A third of people hospitalised for mental health treatment are involuntary patients and many are being locked in seclusion or strapped and drugged to keep them under control.
The first national report card on mental health has raised serious concerns about their treatment at the same time as it finds more than 900,000 Australians with a mental illness are missing out on the services they need.
Almost half the population will suffer a mental illness in their lifetime and there are 31.1 million prescriptions written for mental health drugs each year, the report says.
The report makes the shocking finding that a person with a severe mental illness is likely to die 10 to 32 years earlier than the general population.
And one in eight people with a mental illness is discharged from a mental health service into homelessness, making their condition worse.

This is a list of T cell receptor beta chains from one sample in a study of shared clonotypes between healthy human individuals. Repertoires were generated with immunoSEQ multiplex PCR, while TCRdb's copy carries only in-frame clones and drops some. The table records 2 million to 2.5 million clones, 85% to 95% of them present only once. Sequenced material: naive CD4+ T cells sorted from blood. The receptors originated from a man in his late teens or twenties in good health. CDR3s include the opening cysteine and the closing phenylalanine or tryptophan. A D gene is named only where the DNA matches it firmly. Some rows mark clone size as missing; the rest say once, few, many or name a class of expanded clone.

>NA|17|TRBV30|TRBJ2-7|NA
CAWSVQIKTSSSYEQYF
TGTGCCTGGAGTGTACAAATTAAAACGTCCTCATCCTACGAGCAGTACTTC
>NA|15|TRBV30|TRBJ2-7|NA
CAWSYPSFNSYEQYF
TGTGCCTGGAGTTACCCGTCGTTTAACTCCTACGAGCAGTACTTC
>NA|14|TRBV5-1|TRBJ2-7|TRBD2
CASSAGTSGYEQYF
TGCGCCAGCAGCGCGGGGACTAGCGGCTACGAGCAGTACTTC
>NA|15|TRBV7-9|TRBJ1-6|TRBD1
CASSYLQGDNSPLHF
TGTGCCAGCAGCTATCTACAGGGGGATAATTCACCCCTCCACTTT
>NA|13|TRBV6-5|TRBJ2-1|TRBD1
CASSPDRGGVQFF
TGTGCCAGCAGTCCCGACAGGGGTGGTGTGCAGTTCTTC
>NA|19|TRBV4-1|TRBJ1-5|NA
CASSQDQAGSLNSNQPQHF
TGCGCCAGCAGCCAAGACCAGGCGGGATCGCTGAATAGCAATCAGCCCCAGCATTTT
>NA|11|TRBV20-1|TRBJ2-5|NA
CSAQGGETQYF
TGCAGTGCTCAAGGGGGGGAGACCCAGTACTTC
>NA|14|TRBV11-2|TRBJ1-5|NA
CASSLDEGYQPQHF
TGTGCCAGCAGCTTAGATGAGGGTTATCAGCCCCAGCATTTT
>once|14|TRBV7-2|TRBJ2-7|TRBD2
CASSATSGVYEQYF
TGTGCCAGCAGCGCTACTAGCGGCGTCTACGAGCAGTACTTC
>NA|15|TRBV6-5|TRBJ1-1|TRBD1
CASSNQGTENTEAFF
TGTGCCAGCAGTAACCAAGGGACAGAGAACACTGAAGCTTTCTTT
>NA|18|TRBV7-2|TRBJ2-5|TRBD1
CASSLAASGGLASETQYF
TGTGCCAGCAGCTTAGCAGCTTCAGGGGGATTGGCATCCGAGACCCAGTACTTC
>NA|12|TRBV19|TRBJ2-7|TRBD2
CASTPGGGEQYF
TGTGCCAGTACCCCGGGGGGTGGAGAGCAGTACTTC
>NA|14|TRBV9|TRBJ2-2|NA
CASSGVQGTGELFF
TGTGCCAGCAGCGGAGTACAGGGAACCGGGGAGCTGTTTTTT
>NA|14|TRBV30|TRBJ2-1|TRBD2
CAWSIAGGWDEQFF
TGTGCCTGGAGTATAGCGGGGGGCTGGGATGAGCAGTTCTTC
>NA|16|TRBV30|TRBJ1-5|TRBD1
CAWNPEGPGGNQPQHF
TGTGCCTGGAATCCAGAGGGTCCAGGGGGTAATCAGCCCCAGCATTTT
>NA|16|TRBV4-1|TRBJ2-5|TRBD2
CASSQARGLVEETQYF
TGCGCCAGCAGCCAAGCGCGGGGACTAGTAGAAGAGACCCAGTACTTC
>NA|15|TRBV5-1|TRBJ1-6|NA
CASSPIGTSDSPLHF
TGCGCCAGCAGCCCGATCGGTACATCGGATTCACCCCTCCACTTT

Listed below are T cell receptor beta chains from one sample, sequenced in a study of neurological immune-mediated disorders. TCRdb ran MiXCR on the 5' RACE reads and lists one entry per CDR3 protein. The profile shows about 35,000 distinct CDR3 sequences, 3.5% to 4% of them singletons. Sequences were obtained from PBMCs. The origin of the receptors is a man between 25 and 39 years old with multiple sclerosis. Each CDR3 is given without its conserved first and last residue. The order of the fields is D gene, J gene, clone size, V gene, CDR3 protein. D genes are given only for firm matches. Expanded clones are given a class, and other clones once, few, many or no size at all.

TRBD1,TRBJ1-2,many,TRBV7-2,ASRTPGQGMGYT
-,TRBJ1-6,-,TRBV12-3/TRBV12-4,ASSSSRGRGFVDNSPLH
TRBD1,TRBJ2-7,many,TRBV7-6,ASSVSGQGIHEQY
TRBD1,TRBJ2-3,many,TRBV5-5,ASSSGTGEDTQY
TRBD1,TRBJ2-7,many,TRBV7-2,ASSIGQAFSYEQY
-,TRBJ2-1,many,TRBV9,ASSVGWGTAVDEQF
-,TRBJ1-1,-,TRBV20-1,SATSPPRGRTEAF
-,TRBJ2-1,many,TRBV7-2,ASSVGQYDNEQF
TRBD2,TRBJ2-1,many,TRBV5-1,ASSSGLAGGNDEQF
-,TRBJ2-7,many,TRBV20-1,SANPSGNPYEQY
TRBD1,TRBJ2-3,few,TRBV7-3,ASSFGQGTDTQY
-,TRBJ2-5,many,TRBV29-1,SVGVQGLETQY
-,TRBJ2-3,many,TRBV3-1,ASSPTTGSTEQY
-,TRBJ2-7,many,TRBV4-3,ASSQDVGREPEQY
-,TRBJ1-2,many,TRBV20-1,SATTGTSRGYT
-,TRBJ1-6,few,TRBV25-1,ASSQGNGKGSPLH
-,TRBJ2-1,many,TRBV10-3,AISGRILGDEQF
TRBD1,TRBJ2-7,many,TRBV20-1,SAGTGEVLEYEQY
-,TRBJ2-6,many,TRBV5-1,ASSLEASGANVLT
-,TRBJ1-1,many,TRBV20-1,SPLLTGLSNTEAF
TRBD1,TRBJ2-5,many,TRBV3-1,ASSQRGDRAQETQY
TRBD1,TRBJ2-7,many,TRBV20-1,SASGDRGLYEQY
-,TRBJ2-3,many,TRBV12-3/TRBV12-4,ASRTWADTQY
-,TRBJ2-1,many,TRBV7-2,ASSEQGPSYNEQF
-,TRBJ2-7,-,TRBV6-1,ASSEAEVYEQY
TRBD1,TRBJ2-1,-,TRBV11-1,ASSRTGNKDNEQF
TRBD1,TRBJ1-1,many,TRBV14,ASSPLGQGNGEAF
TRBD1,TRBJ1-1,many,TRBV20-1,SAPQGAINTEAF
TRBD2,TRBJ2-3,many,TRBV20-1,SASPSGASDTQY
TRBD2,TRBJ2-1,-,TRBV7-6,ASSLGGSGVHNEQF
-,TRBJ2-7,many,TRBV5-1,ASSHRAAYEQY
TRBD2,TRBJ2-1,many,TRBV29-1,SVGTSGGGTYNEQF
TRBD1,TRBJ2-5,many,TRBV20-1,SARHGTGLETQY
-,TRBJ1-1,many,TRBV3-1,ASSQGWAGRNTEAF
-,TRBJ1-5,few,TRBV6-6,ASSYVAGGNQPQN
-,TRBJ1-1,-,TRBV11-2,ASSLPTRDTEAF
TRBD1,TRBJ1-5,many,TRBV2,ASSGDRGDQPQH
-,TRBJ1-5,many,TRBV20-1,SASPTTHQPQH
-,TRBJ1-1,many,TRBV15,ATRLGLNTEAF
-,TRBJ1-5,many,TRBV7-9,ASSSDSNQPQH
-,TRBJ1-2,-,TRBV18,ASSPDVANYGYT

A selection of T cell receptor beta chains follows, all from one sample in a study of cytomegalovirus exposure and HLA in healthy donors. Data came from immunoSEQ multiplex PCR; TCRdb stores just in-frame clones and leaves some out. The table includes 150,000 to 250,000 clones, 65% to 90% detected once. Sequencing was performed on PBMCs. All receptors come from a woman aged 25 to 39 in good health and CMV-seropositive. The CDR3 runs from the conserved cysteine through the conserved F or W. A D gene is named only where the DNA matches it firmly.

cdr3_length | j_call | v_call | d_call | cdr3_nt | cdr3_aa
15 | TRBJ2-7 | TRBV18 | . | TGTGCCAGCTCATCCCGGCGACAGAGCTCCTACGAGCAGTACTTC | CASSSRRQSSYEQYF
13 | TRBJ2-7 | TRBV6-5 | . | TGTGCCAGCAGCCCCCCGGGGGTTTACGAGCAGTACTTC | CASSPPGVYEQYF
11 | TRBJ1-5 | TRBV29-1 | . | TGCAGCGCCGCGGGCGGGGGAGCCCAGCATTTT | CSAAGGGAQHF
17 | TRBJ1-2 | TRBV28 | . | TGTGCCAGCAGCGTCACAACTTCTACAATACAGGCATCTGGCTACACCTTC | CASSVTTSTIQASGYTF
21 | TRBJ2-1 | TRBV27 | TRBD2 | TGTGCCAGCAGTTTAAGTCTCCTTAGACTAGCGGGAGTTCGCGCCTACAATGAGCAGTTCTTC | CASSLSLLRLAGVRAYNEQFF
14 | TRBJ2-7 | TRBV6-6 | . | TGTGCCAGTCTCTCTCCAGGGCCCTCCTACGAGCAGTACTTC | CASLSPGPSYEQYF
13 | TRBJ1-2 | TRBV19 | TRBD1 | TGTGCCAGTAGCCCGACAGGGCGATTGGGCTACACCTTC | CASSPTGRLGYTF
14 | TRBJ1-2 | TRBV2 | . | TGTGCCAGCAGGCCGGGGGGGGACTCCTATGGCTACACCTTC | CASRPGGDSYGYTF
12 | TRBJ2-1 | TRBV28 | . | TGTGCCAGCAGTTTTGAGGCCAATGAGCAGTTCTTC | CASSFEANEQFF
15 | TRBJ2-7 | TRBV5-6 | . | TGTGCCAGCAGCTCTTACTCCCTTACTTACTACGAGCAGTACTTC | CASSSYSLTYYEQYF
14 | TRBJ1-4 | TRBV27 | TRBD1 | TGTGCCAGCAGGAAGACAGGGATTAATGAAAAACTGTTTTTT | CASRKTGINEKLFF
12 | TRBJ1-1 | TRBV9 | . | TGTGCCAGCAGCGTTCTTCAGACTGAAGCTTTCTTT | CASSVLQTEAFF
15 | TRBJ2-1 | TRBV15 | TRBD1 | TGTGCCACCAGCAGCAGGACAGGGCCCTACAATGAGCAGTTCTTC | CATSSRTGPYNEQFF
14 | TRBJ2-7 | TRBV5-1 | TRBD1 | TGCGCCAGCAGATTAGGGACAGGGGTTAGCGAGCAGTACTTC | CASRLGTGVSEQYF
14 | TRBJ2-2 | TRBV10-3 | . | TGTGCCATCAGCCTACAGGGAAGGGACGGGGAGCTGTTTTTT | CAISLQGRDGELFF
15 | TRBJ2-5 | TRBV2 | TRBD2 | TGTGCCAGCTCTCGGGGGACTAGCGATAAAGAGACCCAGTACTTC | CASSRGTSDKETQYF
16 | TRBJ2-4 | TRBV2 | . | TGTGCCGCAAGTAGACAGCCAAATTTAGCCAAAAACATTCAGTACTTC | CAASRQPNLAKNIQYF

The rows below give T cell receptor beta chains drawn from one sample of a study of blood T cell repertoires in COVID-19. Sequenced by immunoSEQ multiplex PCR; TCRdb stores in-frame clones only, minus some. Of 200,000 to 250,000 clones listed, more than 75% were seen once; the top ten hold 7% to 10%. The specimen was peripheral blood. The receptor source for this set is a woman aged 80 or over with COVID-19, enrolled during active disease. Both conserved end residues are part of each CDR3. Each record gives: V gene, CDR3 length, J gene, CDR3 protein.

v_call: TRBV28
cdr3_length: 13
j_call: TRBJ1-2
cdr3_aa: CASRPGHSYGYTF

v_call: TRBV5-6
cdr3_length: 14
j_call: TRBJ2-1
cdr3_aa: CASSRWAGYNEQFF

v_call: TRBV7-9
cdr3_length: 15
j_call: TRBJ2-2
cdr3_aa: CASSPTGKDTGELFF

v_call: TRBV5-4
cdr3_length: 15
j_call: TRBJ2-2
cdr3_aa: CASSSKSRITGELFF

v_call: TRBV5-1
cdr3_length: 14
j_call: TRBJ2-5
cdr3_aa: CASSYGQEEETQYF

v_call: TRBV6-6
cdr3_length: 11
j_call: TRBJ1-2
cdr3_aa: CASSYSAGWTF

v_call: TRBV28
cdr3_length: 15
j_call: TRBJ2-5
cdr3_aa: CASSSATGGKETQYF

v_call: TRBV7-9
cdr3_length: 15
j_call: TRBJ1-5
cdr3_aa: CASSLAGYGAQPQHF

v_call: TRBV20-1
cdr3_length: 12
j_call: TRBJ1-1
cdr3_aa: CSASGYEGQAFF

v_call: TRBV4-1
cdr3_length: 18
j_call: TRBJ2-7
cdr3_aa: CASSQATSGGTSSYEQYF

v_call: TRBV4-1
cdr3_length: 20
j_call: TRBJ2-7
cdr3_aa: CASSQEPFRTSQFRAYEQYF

The Government’s National Mental Health Commission report card, which aims to drive improvement in mental healthcare, said it was “troubled” by the forced restraint of people with a mental illness, a practice that breached human rights principles.
Despite politicians’ promises in 2005 to eliminate this practice, many states still don’t report on the issue.
John Spencer said although he had his first psychotic episode when he was a teenager, he got no real help with his schizophrenia until 10 years later and was then over-medicated and suffered serious side effects.
The Melbourne resident has now given up smoking and started running half-marathons to raise money for SANE Australia.
“I think psychiatrists place too much emphasis on medication and not enough on psychology,” he said.
The nation currently spent about $6.3 billion on mental health services each year, but National Mental Health Commission chair Professor Alan Fels said there was no accountability about that spending.
As first appeared in the Herald Sun, 29 November 2012